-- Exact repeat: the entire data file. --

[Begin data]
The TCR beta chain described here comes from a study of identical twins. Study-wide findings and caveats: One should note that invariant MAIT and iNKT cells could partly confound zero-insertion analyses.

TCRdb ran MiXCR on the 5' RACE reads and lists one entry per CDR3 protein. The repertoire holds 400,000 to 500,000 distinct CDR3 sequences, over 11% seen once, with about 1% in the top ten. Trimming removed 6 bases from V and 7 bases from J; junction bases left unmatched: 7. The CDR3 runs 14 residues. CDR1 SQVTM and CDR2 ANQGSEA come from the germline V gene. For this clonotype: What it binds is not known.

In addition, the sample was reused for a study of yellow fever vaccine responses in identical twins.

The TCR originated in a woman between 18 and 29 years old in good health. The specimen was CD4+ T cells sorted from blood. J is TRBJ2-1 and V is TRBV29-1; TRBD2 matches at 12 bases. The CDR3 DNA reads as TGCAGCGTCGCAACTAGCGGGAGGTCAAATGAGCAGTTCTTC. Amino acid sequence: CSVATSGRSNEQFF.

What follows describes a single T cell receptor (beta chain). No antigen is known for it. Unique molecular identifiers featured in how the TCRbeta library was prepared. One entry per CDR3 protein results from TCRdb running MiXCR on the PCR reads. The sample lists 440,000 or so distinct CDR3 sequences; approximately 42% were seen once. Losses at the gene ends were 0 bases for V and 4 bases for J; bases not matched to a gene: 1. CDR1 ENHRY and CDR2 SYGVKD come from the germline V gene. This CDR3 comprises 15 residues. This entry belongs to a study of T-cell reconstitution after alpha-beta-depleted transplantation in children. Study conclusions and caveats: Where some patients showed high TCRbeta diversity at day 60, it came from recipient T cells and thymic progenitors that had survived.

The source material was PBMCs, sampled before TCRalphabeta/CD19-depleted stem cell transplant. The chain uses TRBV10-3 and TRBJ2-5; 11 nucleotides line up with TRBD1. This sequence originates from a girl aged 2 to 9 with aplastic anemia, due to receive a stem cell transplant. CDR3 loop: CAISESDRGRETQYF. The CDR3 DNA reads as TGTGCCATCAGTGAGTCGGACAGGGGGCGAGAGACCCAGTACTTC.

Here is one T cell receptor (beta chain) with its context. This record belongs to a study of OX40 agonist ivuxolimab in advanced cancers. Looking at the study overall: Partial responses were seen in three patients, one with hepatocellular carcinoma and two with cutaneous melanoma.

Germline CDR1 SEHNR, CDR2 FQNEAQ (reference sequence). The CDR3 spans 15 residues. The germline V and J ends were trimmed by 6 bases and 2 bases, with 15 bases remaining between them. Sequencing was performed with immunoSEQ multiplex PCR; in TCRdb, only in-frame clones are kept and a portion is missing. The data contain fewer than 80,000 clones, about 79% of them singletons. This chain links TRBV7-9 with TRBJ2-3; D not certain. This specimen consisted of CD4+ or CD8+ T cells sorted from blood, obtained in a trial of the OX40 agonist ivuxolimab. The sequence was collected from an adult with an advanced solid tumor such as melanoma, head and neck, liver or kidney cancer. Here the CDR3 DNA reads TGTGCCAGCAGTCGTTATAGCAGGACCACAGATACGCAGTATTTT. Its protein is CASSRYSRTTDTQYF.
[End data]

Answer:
The TCR beta chain described here comes from a study of identical twins. Study-wide findings and caveats: One should note that invariant MAIT and iNKT cells could partly confound zero-insertion analyses.

TCRdb ran MiXCR on the 5' RACE reads and lists one entry per CDR3 protein. The repertoire holds 400,000 to 500,000 distinct CDR3 sequences, over 11% seen once, with about 1% in the top ten. Trimming removed 6 bases from V and 7 bases from J; junction bases left unmatched: 7. The CDR3 runs 14 residues. CDR1 SQVTM and CDR2 ANQGSEA come from the germline V gene. For this clonotype: What it binds is not known.

In addition, the sample was reused for a study of yellow fever vaccine responses in identical twins.

The TCR originated in a woman between 18 and 29 years old in good health. The specimen was CD4+ T cells sorted from blood. J is TRBJ2-1 and V is TRBV29-1; TRBD2 matches at 12 bases. The CDR3 DNA reads as TGCAGCGTCGCAACTAGCGGGAGGTCAAATGAGCAGTTCTTC. Amino acid sequence: CSVATSGRSNEQFF.

What follows describes a single T cell receptor (beta chain). No antigen is known for it. Unique molecular identifiers featured in how the TCRbeta library was prepared. One entry per CDR3 protein results from TCRdb running MiXCR on the PCR reads. The sample lists 440,000 or so distinct CDR3 sequences; approximately 42% were seen once. Losses at the gene ends were 0 bases for V and 4 bases for J; bases not matched to a gene: 1. CDR1 ENHRY and CDR2 SYGVKD come from the germline V gene. This CDR3 comprises 15 residues. This entry belongs to a study of T-cell reconstitution after alpha-beta-depleted transplantation in children. Study conclusions and caveats: Where some patients showed high TCRbeta diversity at day 60, it came from recipient T cells and thymic progenitors that had survived.

The source material was PBMCs, sampled before TCRalphabeta/CD19-depleted stem cell transplant. The chain uses TRBV10-3 and TRBJ2-5; 11 nucleotides line up with TRBD1. This sequence originates from a girl aged 2 to 9 with aplastic anemia, due to receive a stem cell transplant. CDR3 loop: CAISESDRGRETQYF. The CDR3 DNA reads as TGTGCCATCAGTGAGTCGGACAGGGGGCGAGAGACCCAGTACTTC.

Here is one T cell receptor (beta chain) with its context. This record belongs to a study of OX40 agonist ivuxolimab in advanced cancers. Looking at the study overall: Partial responses were seen in three patients, one with hepatocellular carcinoma and two with cutaneous melanoma.

Germline CDR1 SEHNR, CDR2 FQNEAQ (reference sequence). The CDR3 spans 15 residues. The germline V and J ends were trimmed by 6 bases and 2 bases, with 15 bases remaining between them. Sequencing was performed with immunoSEQ multiplex PCR; in TCRdb, only in-frame clones are kept and a portion is missing. The data contain fewer than 80,000 clones, about 79% of them singletons. This chain links TRBV7-9 with TRBJ2-3; D not certain. This specimen consisted of CD4+ or CD8+ T cells sorted from blood, obtained in a trial of the OX40 agonist ivuxolimab. The sequence was collected from an adult with an advanced solid tumor such as melanoma, head and neck, liver or kidney cancer. Here the CDR3 DNA reads TGTGCCAGCAGTCGTTATAGCAGGACCACAGATACGCAGTATTTT. Its protein is CASSRYSRTTDTQYF.